The Redskins season ended Sunday - thanks, Aaron Rodgers - which means time to look ahead whether ready or not. Free agency comes first and then the draft. Before all of that, we ponder Washington's top needs.
Here's the thing: It's certainly not a short list.
Assuming Kirk Cousins stays, the 2016 Redskins are set at the following positions: Quarterback, tight end, outside linebacker. Probably offensive tackle.
Yes, the needs list is longer. Based on some early homework, Washington should find some help with one of these key spots with the 21st overall pick, but not all.
Back to the needs. The improved defensive line could lose more than half its members and needs some youth regardless. Even if potential salary cap casualties DeSean Jackson and Pierre Garcon stick, the Redskins need more size at receiver.
Inside linebackers Keenan Robinson and Mason Foster are free agents. Cornerback could be a strength if Chris Culliver returns sooner than later from a season-ending knee injury, but depth was dicey most of the season.
Jay Gruden may think DeAngelo Hall is one of the starters at safety next season, but he's no long-term answer. Alfred Morris probably won't return. That doesn't automatically mean Matt Jones gets the running back job. Meanwhile, upgrading the interior of the offensive line isn't a secondary issue.
Based on the 2016 class and general draft positional value, not everyone of these issues is a likely consideration in the first round.
Now, it's doubtful the Redskins would target a running back in round one, though Alabama's Derrick Henry certainly is the kind of physical player general manager Scot McCloughan prefers. Based on early consensus, the first round likely concludes without a center, guard or safety selected (tight end as well). Clemson safety Jayron Kearse, a 6-foot-4 thumper, could make a move during workouts. Alabama inside linebacker Reggie Ragland could land in the top 15, but might be the only player at his position off the board in the first.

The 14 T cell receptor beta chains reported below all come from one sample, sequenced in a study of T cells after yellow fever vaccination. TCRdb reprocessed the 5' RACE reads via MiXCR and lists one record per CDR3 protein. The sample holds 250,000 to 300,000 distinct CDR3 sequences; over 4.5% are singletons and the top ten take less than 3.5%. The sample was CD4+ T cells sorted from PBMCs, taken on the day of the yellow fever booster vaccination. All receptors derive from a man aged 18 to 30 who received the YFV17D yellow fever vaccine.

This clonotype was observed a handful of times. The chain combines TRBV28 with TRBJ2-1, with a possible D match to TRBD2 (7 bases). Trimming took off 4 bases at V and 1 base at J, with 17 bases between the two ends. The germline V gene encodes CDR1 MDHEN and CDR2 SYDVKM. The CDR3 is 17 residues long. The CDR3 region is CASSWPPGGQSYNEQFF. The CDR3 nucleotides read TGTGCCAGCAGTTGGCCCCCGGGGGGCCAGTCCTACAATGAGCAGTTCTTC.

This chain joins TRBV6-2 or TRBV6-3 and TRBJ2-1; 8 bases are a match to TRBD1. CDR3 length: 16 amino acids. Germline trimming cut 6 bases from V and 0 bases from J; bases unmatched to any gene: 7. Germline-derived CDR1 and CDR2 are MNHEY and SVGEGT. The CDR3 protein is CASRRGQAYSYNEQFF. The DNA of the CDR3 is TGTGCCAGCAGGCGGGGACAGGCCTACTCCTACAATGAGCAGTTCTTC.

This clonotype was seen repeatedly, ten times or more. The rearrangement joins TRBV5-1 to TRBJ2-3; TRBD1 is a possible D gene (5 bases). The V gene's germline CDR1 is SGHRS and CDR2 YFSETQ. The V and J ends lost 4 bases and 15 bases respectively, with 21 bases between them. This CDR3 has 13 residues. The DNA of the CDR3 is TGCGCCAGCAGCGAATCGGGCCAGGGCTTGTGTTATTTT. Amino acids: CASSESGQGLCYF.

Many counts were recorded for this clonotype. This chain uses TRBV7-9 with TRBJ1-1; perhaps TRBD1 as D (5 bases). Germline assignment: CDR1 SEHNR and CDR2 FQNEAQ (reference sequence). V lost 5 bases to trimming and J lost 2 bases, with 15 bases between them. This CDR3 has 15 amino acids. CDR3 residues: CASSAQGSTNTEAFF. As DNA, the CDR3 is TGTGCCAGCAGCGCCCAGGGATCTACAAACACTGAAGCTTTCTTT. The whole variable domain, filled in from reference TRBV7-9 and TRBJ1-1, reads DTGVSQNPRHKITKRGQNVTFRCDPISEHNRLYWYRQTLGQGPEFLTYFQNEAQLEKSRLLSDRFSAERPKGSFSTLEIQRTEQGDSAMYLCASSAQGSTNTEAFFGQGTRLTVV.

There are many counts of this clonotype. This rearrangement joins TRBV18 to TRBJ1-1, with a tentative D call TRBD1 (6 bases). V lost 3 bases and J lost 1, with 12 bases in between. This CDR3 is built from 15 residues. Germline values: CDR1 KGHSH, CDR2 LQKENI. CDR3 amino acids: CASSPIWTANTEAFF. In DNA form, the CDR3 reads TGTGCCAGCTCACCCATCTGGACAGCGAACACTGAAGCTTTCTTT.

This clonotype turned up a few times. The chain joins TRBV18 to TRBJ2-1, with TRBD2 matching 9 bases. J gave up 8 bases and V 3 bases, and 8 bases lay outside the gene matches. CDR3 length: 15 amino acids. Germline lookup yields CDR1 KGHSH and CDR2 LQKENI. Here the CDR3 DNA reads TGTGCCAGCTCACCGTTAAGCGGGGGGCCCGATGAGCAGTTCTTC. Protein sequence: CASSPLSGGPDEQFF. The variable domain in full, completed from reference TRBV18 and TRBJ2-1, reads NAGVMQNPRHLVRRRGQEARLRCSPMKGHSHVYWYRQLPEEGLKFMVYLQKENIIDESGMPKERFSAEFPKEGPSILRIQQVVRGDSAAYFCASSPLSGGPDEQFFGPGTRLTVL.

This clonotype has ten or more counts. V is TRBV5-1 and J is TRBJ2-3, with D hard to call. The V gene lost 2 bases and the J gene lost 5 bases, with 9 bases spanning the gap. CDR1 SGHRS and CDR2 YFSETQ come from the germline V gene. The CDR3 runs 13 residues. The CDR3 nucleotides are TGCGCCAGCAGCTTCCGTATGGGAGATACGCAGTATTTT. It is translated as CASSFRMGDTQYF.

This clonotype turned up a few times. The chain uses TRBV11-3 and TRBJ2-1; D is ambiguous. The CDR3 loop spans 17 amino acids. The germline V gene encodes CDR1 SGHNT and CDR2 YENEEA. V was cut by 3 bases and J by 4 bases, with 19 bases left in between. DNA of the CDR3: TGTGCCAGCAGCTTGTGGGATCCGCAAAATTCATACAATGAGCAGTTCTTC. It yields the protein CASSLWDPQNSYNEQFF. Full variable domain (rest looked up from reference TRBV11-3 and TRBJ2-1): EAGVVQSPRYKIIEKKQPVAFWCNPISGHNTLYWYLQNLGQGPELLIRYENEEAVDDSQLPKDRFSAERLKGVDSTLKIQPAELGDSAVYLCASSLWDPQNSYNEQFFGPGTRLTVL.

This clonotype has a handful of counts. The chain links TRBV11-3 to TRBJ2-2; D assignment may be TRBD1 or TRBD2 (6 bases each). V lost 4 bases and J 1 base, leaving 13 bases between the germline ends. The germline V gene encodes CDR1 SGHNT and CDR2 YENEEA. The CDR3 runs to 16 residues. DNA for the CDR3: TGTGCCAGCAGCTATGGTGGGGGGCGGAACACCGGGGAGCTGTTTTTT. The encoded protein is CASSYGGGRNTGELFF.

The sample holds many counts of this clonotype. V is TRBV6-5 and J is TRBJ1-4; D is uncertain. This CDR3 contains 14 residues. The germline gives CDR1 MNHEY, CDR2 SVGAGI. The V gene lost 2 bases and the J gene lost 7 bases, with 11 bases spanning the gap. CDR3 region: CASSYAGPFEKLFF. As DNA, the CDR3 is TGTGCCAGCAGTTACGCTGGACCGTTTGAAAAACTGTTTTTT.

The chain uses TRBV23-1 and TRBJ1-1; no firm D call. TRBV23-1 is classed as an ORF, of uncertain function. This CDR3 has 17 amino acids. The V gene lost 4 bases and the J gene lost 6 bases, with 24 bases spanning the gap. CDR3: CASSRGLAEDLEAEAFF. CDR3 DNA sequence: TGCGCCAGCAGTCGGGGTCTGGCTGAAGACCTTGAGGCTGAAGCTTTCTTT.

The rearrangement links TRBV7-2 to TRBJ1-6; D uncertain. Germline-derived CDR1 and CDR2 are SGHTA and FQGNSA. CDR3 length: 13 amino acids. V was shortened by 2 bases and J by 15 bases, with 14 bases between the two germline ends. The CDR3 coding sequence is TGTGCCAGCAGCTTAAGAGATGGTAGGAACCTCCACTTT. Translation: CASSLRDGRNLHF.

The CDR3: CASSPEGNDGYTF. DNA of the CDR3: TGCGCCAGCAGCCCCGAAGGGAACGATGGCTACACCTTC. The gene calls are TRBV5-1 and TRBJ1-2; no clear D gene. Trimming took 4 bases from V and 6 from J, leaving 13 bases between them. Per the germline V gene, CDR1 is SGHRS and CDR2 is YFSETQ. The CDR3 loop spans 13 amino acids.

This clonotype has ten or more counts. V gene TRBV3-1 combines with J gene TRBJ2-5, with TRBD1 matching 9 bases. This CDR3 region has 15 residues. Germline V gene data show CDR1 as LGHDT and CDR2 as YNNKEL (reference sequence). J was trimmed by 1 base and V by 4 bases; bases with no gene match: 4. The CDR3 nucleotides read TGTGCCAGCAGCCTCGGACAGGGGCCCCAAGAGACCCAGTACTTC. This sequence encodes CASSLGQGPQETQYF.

From a draft depth standpoint, the Redskins should be good to go with defensive linemen, wide receivers and corners.
Arguably 14 defensive lineman are realistic possibilities among the top 32 picks. Alabama's A'Shawn Robinson might be moving out of Washington's range, but his teammate, defensive tackle Jarran Reed is no mere consolation prize. Baylor defensive tackle Andrew Billings provides legitimate pass rush up the middle and Ole Miss's Robert Nkemdiche brings top-5 talent, but off-the-field questions. Florida's Jonathan Bullard and UCLA's Kenny Clark are two others likely available in the second half of the first round.
By the time April 28 comes around, the date of the first round, we'll know if the Redskins kept Terrance Knighton and Kedric Golston; if they added other pieces in free agency; perhaps whether Jason Hatcher retired and maybe whether McCloughan believes more help is needed. Between the various needs and draft options, DL tops the odds list of most likely position selected at 21.
If the Redskins desire size at receiver, Ohio State's Michael Thomas (6-foot-3) and TCU's Josh Doctson (6-foot-2) are projected in the 15-30 range. Should they need a DeSean Jackson replacement, Baylor speedster Corey Coleman fits the bill as much as anyone can.
As for corners, Virginia Tech's Kendall Fuller and Ohio State's Eli Apple have good size. If LSU's Tre'Davious White turns pro, six corners could go in the first round.
Because the Redskins have so many needs, McCloughan can easily go with a best player available approach and still provide immediate help. At least at three positions, he should plenty of options at 21.